For each emotion they tested, the results for the melody were the same as for the bouncing ball. Happy bouncing balls shared the very same controls as happy music. The same applied to sad, angry, and peaceful. So, Wheatley's work demonstrates that emotion in music and movement seem to use the same patterns. And it's not just because of pop-cultural norms that have been reinforced in our society for centuries. Wheatley performed the same experiment in a culturally isolated village in Cambodia, and they found out that the melodies and movements were almost exactly the same as those recorded by the US college students from the first experiment.
Okay, so this might just be a tiny step on the path to figuring out why music can create so many feelings, but the experiment does show that music and movement go together on a much deeper level than moves on a dance floor. Just like we can sense someone is sad simply by watching them walk down the street, and we can always recognise a happy dance when we see one.
Music seems to move us because we move.
Our connection to music overlaps with movement because even though they run on different programs in our brains, they both use the same hardware, and it's these programs that make it so great to be human.
One thing we do know is that when we listen to a sad song a chemical reaction takes place in our brains. Research has shown that our brainwaves resonate with the beat of music, and that impacts our breathing and our heartbeat which try to match the beat of the song. This only happens to two kinds of animals on the planet, humans and songbirds. Which means, on some fundamental level, we are wired to respond to music.
It has been shown that listening to pleasant music boosts our serotonin, the brain chemical responsible for good feelings (and regular bowel movements, go figure!). Processing music is one of the few daily activities that we regularly participate in that involves both hemispheres of the brain. Each of us has a dominant hemisphere, left brain, right brain, but people who study music tend to use both hemispheres of their brain more. This generally makes them better at lateral thinking and creative problem-solving.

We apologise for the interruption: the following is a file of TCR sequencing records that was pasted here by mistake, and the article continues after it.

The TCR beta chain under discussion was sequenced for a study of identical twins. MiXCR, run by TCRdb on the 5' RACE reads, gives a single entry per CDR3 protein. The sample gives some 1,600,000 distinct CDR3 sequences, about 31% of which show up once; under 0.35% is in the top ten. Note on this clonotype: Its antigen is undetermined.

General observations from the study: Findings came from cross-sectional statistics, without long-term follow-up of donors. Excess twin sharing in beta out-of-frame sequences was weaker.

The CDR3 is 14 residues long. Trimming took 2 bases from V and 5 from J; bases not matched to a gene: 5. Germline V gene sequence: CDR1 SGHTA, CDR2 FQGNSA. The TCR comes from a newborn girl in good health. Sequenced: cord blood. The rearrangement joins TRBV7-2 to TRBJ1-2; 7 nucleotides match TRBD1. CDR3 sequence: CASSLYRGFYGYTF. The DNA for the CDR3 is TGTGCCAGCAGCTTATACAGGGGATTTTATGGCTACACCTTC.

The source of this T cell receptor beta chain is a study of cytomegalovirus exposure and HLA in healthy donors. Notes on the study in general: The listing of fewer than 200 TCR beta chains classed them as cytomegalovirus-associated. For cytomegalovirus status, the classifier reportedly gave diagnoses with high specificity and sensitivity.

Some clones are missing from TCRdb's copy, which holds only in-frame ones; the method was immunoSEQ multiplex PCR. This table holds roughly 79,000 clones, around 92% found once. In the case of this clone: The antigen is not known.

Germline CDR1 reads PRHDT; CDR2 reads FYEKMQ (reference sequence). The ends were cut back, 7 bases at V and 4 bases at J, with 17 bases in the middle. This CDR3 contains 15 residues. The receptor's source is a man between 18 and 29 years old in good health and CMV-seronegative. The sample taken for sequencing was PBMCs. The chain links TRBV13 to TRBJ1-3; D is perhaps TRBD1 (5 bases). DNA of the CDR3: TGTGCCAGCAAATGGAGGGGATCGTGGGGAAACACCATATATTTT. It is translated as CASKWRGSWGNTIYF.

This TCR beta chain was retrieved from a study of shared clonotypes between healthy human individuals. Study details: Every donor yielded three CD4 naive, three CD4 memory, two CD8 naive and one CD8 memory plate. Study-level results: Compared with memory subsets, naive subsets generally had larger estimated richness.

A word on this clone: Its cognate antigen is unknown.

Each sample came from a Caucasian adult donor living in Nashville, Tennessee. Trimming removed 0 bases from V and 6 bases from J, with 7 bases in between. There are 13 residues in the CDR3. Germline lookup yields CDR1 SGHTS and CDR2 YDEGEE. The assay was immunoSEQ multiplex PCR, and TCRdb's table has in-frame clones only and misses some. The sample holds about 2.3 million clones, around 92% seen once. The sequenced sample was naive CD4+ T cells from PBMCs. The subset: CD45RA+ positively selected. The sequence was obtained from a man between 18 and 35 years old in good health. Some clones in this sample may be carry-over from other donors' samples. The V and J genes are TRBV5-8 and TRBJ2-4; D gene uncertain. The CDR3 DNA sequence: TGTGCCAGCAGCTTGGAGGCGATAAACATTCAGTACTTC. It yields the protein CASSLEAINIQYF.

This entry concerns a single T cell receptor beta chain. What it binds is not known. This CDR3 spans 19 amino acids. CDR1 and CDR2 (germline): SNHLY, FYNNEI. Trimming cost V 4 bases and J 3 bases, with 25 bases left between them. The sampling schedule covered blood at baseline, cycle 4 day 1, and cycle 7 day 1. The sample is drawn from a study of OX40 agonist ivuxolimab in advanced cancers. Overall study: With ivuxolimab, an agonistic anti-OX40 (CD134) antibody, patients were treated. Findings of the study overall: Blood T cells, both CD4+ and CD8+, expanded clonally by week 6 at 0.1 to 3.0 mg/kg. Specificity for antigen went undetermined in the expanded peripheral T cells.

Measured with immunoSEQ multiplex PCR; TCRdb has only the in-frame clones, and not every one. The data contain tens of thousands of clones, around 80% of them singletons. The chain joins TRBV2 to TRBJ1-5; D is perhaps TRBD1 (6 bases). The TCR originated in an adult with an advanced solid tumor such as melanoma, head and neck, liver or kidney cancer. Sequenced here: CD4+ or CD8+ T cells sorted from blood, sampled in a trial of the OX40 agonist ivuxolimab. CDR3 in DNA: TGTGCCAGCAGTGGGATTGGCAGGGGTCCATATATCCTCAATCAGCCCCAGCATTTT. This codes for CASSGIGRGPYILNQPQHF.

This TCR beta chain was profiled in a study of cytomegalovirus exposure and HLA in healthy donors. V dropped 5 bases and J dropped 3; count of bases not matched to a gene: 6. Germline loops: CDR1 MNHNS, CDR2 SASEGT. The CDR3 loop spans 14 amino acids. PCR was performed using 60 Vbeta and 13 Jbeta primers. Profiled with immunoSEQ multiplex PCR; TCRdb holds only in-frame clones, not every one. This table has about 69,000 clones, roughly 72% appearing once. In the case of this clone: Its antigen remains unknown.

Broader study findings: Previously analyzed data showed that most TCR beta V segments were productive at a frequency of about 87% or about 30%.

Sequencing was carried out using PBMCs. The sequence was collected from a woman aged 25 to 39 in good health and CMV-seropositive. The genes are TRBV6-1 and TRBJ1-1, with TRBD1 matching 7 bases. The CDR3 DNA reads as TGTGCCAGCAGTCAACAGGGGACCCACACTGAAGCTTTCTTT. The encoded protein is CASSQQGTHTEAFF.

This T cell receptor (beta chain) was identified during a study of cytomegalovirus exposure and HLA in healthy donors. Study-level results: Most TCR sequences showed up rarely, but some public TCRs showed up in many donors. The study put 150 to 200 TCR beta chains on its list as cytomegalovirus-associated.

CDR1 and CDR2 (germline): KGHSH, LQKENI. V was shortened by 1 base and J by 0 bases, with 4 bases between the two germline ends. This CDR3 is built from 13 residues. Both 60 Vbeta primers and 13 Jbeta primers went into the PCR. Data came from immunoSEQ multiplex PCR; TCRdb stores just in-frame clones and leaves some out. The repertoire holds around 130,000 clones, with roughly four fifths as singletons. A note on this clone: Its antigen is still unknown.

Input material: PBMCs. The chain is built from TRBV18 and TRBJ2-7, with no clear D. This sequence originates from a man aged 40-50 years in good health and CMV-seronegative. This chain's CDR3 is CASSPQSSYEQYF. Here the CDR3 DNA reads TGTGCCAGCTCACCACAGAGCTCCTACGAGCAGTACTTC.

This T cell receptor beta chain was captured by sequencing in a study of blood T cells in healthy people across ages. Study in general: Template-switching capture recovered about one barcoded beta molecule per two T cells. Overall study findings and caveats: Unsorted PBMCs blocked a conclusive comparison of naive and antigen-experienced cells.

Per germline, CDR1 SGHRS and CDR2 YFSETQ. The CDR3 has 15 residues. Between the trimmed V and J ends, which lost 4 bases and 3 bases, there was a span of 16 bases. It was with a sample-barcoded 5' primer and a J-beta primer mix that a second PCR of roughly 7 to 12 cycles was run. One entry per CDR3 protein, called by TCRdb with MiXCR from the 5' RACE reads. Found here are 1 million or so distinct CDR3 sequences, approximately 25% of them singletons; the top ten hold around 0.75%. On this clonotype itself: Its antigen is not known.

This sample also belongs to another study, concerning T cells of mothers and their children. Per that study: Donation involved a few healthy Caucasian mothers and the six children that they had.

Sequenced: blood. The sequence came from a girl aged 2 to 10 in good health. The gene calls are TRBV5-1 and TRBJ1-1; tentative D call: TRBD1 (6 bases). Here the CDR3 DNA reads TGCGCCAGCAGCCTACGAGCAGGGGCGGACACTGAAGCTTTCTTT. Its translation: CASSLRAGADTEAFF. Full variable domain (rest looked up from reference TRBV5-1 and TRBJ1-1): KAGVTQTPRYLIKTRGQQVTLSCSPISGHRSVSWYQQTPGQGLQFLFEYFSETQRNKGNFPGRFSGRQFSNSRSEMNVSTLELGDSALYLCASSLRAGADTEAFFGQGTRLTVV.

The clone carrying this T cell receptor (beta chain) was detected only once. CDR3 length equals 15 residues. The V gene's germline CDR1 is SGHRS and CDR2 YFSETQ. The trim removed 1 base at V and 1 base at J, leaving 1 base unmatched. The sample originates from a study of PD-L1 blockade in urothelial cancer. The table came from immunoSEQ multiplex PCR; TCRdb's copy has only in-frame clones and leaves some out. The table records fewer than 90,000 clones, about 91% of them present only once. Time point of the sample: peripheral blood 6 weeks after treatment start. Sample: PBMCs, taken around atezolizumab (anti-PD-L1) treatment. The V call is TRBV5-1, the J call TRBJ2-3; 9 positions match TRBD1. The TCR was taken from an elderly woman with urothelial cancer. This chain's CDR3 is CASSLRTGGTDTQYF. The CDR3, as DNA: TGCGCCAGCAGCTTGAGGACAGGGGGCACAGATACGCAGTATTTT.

Listening to music also engages the hippocampus, the part of the brain which handles long-term memory storage. This is probably why listening to old songs can sometimes bring back memories that we thought we'd forgotten. Even someone with Alzheimer's and dementia can recover lost memories by listening to music.
But there are downsides too.
For instance, have you ever made a silly decision at a night club? Maybe in terms of making new friends, perhaps? Listening to sounds at volumes over 95 decibels can actually reduce our mental and physical reaction times by 20%. And club music usually plays at around 120 decibels. Loud music can actually increase the effects of alcohol. But you probably already knew that, right? What is amazing is that music works on a real, physical level. It affects our brain chemistry and body functions. But we still don't know exactly why. Music therapy is a field of study that has popped up recently to research and document these connections, but also to explore music as a possible painkiller or even as a way to cure addiction.